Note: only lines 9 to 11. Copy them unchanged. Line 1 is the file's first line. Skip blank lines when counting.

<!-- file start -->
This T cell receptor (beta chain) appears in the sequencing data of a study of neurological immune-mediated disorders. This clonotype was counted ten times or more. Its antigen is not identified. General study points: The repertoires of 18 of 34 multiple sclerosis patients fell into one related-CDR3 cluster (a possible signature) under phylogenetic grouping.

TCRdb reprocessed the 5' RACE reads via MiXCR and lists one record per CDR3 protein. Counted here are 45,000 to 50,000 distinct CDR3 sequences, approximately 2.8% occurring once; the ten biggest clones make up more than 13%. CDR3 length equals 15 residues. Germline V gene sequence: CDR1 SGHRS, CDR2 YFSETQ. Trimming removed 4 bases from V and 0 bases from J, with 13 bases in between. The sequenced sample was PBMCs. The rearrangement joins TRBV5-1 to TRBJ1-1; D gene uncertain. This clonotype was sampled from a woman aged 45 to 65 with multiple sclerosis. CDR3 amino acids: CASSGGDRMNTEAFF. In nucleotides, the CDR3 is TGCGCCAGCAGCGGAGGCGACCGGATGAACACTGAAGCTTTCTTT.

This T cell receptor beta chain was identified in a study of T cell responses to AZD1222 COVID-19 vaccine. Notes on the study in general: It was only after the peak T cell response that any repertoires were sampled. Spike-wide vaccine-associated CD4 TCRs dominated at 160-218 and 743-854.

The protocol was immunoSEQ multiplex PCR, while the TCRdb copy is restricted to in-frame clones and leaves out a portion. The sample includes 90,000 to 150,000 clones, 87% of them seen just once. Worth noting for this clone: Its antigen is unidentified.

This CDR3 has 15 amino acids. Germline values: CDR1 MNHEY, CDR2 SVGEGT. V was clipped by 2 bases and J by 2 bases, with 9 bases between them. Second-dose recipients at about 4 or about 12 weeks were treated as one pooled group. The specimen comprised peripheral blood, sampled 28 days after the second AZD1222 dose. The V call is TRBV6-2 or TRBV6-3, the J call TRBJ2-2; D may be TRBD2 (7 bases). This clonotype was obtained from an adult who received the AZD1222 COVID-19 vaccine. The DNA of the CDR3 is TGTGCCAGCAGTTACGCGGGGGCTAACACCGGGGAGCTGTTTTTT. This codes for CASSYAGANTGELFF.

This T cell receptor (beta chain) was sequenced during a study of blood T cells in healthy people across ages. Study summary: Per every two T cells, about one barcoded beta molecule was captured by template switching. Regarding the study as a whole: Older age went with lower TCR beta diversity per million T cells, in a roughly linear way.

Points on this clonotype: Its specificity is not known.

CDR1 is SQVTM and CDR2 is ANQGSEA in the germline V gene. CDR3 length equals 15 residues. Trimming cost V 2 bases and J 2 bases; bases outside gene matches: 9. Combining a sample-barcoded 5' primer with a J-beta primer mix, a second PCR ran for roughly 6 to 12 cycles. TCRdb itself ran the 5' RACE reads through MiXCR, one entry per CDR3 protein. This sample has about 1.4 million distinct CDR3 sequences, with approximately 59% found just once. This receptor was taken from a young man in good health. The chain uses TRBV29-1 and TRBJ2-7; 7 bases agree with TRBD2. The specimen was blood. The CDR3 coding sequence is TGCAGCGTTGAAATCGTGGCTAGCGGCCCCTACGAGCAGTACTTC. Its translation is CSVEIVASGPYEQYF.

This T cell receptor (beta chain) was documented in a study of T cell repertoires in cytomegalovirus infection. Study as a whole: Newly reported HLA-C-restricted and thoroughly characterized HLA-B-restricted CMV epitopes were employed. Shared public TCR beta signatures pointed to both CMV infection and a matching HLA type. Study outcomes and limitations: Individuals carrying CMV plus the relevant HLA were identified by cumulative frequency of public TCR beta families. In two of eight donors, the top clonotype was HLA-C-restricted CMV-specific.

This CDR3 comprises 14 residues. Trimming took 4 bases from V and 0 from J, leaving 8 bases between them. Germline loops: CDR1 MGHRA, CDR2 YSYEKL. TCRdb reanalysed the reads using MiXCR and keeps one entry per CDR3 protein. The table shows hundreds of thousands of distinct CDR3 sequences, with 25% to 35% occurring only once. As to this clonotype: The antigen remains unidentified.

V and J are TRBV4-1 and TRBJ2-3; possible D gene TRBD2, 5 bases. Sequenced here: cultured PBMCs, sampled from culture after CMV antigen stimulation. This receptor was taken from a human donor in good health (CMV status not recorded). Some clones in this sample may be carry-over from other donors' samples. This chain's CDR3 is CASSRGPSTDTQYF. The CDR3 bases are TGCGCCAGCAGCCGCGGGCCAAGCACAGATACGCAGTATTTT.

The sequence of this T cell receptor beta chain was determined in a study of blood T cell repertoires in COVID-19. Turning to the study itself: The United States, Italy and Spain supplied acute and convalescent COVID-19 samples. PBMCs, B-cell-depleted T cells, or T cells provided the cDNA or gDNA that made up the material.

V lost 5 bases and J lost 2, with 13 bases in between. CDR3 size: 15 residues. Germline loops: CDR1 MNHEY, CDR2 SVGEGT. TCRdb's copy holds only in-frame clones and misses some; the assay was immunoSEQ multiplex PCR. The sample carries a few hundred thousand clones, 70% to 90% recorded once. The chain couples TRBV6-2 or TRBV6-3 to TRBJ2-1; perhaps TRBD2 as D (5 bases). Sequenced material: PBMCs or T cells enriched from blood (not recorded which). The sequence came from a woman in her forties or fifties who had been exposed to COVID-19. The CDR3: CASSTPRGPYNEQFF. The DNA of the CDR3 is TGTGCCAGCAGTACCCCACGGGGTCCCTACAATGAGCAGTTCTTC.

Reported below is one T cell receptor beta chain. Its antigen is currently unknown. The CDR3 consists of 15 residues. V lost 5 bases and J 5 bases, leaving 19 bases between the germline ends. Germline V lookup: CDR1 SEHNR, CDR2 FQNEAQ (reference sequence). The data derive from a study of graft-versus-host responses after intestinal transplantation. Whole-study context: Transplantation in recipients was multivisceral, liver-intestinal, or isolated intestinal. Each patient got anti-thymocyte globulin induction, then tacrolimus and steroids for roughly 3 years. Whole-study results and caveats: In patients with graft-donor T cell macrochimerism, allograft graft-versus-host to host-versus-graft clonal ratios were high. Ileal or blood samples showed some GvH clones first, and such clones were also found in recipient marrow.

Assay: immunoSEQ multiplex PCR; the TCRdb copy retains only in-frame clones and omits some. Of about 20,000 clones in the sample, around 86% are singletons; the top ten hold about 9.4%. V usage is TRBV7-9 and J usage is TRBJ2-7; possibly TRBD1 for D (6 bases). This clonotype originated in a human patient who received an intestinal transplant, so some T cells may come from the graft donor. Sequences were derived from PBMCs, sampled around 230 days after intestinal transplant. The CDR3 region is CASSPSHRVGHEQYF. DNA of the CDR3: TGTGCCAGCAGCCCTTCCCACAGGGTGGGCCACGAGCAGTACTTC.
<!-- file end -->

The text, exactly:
This T cell receptor (beta chain) was documented in a study of T cell repertoires in cytomegalovirus infection. Study as a whole: Newly reported HLA-C-restricted and thoroughly characterized HLA-B-restricted CMV epitopes were employed. Shared public TCR beta signatures pointed to both CMV infection and a matching HLA type. Study outcomes and limitations: Individuals carrying CMV plus the relevant HLA were identified by cumulative frequency of public TCR beta families. In two of eight donors, the top clonotype was HLA-C-restricted CMV-specific.

This CDR3 comprises 14 residues. Trimming took 4 bases from V and 0 from J, leaving 8 bases between them. Germline loops: CDR1 MGHRA, CDR2 YSYEKL. TCRdb reanalysed the reads using MiXCR and keeps one entry per CDR3 protein. The table shows hundreds of thousands of distinct CDR3 sequences, with 25% to 35% occurring only once. As to this clonotype: The antigen remains unidentified.

V and J are TRBV4-1 and TRBJ2-3; possible D gene TRBD2, 5 bases. Sequenced here: cultured PBMCs, sampled from culture after CMV antigen stimulation. This receptor was taken from a human donor in good health (CMV status not recorded). Some clones in this sample may be carry-over from other donors' samples. This chain's CDR3 is CASSRGPSTDTQYF. The CDR3 bases are TGCGCCAGCAGCCGCGGGCCAAGCACAGATACGCAGTATTTT.